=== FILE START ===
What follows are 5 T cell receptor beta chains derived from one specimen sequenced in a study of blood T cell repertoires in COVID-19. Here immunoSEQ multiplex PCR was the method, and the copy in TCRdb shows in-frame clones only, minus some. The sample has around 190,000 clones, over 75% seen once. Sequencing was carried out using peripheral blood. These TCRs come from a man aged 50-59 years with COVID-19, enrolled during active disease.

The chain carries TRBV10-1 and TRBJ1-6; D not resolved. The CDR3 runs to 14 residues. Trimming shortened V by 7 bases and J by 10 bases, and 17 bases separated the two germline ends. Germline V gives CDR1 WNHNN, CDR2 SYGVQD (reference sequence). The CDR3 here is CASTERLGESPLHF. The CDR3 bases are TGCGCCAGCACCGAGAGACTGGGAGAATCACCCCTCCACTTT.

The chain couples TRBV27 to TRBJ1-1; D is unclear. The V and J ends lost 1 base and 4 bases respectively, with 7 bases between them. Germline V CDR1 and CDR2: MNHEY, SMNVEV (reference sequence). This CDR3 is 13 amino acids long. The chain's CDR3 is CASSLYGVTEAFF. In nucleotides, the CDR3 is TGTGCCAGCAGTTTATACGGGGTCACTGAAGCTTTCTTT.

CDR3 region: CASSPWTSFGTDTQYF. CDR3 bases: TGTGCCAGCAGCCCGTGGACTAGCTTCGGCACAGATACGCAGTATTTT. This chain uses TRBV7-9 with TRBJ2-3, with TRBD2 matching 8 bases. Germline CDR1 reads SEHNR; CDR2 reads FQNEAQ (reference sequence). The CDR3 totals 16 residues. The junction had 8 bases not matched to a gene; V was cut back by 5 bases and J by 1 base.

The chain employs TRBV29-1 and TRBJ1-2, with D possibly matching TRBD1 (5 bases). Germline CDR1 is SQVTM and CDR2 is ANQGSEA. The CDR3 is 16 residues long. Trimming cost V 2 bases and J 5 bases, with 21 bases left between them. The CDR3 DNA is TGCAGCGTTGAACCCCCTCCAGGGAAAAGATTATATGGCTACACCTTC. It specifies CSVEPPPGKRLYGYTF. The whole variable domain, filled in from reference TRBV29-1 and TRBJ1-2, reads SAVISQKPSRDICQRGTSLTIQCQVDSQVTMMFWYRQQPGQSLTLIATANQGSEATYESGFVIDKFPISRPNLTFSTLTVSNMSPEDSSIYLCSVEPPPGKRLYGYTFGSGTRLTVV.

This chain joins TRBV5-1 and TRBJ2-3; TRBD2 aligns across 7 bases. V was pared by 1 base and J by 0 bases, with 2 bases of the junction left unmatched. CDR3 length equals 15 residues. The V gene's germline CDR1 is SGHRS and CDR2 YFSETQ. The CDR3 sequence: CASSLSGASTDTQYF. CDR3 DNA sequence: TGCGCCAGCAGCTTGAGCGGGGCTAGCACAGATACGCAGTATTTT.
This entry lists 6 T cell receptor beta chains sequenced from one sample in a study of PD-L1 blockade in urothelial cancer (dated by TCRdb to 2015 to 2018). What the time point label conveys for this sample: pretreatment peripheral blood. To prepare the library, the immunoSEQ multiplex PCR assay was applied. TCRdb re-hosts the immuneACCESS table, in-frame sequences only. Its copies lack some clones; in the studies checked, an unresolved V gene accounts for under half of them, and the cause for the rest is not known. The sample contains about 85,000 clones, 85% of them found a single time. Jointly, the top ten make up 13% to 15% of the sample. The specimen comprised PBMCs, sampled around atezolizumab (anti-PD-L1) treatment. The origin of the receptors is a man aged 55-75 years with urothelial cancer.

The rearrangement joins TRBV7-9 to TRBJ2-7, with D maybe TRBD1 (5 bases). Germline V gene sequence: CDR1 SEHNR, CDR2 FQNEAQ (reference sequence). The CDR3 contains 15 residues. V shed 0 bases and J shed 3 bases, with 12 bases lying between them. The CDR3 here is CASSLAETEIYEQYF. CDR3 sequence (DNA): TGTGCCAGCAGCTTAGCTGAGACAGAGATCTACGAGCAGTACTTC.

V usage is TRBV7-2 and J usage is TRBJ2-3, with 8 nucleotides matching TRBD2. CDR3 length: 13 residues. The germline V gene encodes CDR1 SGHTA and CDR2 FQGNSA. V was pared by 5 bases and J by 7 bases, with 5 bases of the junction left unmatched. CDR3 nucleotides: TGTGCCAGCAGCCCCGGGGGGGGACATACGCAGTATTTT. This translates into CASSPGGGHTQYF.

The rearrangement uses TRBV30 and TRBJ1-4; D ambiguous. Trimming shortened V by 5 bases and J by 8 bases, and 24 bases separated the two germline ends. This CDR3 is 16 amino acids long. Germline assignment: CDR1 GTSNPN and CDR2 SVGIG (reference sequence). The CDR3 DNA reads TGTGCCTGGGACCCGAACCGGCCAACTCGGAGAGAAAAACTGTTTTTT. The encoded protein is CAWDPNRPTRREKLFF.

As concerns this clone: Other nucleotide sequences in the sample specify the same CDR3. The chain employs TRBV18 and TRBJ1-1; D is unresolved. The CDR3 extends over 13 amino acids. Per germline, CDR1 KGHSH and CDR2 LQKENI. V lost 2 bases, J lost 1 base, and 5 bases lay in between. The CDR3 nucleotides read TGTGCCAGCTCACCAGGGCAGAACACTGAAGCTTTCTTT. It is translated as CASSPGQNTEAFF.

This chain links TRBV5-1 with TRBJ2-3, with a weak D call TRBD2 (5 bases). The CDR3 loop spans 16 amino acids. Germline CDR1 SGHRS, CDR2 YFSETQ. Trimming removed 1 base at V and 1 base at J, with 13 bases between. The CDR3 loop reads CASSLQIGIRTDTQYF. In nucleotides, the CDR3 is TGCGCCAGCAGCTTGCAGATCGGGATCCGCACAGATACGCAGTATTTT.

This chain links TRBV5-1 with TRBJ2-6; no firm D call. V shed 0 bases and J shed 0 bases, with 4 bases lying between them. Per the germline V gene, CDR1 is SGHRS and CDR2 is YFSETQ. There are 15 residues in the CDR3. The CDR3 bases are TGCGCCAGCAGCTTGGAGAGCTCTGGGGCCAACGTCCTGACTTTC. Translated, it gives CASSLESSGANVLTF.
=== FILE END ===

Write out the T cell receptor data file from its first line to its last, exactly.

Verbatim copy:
What follows are 5 T cell receptor beta chains derived from one specimen sequenced in a study of blood T cell repertoires in COVID-19. Here immunoSEQ multiplex PCR was the method, and the copy in TCRdb shows in-frame clones only, minus some. The sample has around 190,000 clones, over 75% seen once. Sequencing was carried out using peripheral blood. These TCRs come from a man aged 50-59 years with COVID-19, enrolled during active disease.

The chain carries TRBV10-1 and TRBJ1-6; D not resolved. The CDR3 runs to 14 residues. Trimming shortened V by 7 bases and J by 10 bases, and 17 bases separated the two germline ends. Germline V gives CDR1 WNHNN, CDR2 SYGVQD (reference sequence). The CDR3 here is CASTERLGESPLHF. The CDR3 bases are TGCGCCAGCACCGAGAGACTGGGAGAATCACCCCTCCACTTT.

The chain couples TRBV27 to TRBJ1-1; D is unclear. The V and J ends lost 1 base and 4 bases respectively, with 7 bases between them. Germline V CDR1 and CDR2: MNHEY, SMNVEV (reference sequence). This CDR3 is 13 amino acids long. The chain's CDR3 is CASSLYGVTEAFF. In nucleotides, the CDR3 is TGTGCCAGCAGTTTATACGGGGTCACTGAAGCTTTCTTT.

CDR3 region: CASSPWTSFGTDTQYF. CDR3 bases: TGTGCCAGCAGCCCGTGGACTAGCTTCGGCACAGATACGCAGTATTTT. This chain uses TRBV7-9 with TRBJ2-3, with TRBD2 matching 8 bases. Germline CDR1 reads SEHNR; CDR2 reads FQNEAQ (reference sequence). The CDR3 totals 16 residues. The junction had 8 bases not matched to a gene; V was cut back by 5 bases and J by 1 base.

The chain employs TRBV29-1 and TRBJ1-2, with D possibly matching TRBD1 (5 bases). Germline CDR1 is SQVTM and CDR2 is ANQGSEA. The CDR3 is 16 residues long. Trimming cost V 2 bases and J 5 bases, with 21 bases left between them. The CDR3 DNA is TGCAGCGTTGAACCCCCTCCAGGGAAAAGATTATATGGCTACACCTTC. It specifies CSVEPPPGKRLYGYTF. The whole variable domain, filled in from reference TRBV29-1 and TRBJ1-2, reads SAVISQKPSRDICQRGTSLTIQCQVDSQVTMMFWYRQQPGQSLTLIATANQGSEATYESGFVIDKFPISRPNLTFSTLTVSNMSPEDSSIYLCSVEPPPGKRLYGYTFGSGTRLTVV.

This chain joins TRBV5-1 and TRBJ2-3; TRBD2 aligns across 7 bases. V was pared by 1 base and J by 0 bases, with 2 bases of the junction left unmatched. CDR3 length equals 15 residues. The V gene's germline CDR1 is SGHRS and CDR2 YFSETQ. The CDR3 sequence: CASSLSGASTDTQYF. CDR3 DNA sequence: TGCGCCAGCAGCTTGAGCGGGGCTAGCACAGATACGCAGTATTTT.
This entry lists 6 T cell receptor beta chains sequenced from one sample in a study of PD-L1 blockade in urothelial cancer (dated by TCRdb to 2015 to 2018). What the time point label conveys for this sample: pretreatment peripheral blood. To prepare the library, the immunoSEQ multiplex PCR assay was applied. TCRdb re-hosts the immuneACCESS table, in-frame sequences only. Its copies lack some clones; in the studies checked, an unresolved V gene accounts for under half of them, and the cause for the rest is not known. The sample contains about 85,000 clones, 85% of them found a single time. Jointly, the top ten make up 13% to 15% of the sample. The specimen comprised PBMCs, sampled around atezolizumab (anti-PD-L1) treatment. The origin of the receptors is a man aged 55-75 years with urothelial cancer.

The rearrangement joins TRBV7-9 to TRBJ2-7, with D maybe TRBD1 (5 bases). Germline V gene sequence: CDR1 SEHNR, CDR2 FQNEAQ (reference sequence). The CDR3 contains 15 residues. V shed 0 bases and J shed 3 bases, with 12 bases lying between them. The CDR3 here is CASSLAETEIYEQYF. CDR3 sequence (DNA): TGTGCCAGCAGCTTAGCTGAGACAGAGATCTACGAGCAGTACTTC.

V usage is TRBV7-2 and J usage is TRBJ2-3, with 8 nucleotides matching TRBD2. CDR3 length: 13 residues. The germline V gene encodes CDR1 SGHTA and CDR2 FQGNSA. V was pared by 5 bases and J by 7 bases, with 5 bases of the junction left unmatched. CDR3 nucleotides: TGTGCCAGCAGCCCCGGGGGGGGACATACGCAGTATTTT. This translates into CASSPGGGHTQYF.

The rearrangement uses TRBV30 and TRBJ1-4; D ambiguous. Trimming shortened V by 5 bases and J by 8 bases, and 24 bases separated the two germline ends. This CDR3 is 16 amino acids long. Germline assignment: CDR1 GTSNPN and CDR2 SVGIG (reference sequence). The CDR3 DNA reads TGTGCCTGGGACCCGAACCGGCCAACTCGGAGAGAAAAACTGTTTTTT. The encoded protein is CAWDPNRPTRREKLFF.

As concerns this clone: Other nucleotide sequences in the sample specify the same CDR3. The chain employs TRBV18 and TRBJ1-1; D is unresolved. The CDR3 extends over 13 amino acids. Per germline, CDR1 KGHSH and CDR2 LQKENI. V lost 2 bases, J lost 1 base, and 5 bases lay in between. The CDR3 nucleotides read TGTGCCAGCTCACCAGGGCAGAACACTGAAGCTTTCTTT. It is translated as CASSPGQNTEAFF.

This chain links TRBV5-1 with TRBJ2-3, with a weak D call TRBD2 (5 bases). The CDR3 loop spans 16 amino acids. Germline CDR1 SGHRS, CDR2 YFSETQ. Trimming removed 1 base at V and 1 base at J, with 13 bases between. The CDR3 loop reads CASSLQIGIRTDTQYF. In nucleotides, the CDR3 is TGCGCCAGCAGCTTGCAGATCGGGATCCGCACAGATACGCAGTATTTT.

This chain links TRBV5-1 with TRBJ2-6; no firm D call. V shed 0 bases and J shed 0 bases, with 4 bases lying between them. Per the germline V gene, CDR1 is SGHRS and CDR2 is YFSETQ. There are 15 residues in the CDR3. The CDR3 bases are TGCGCCAGCAGCTTGGAGAGCTCTGGGGCCAACGTCCTGACTTTC. Translated, it gives CASSLESSGANVLTF.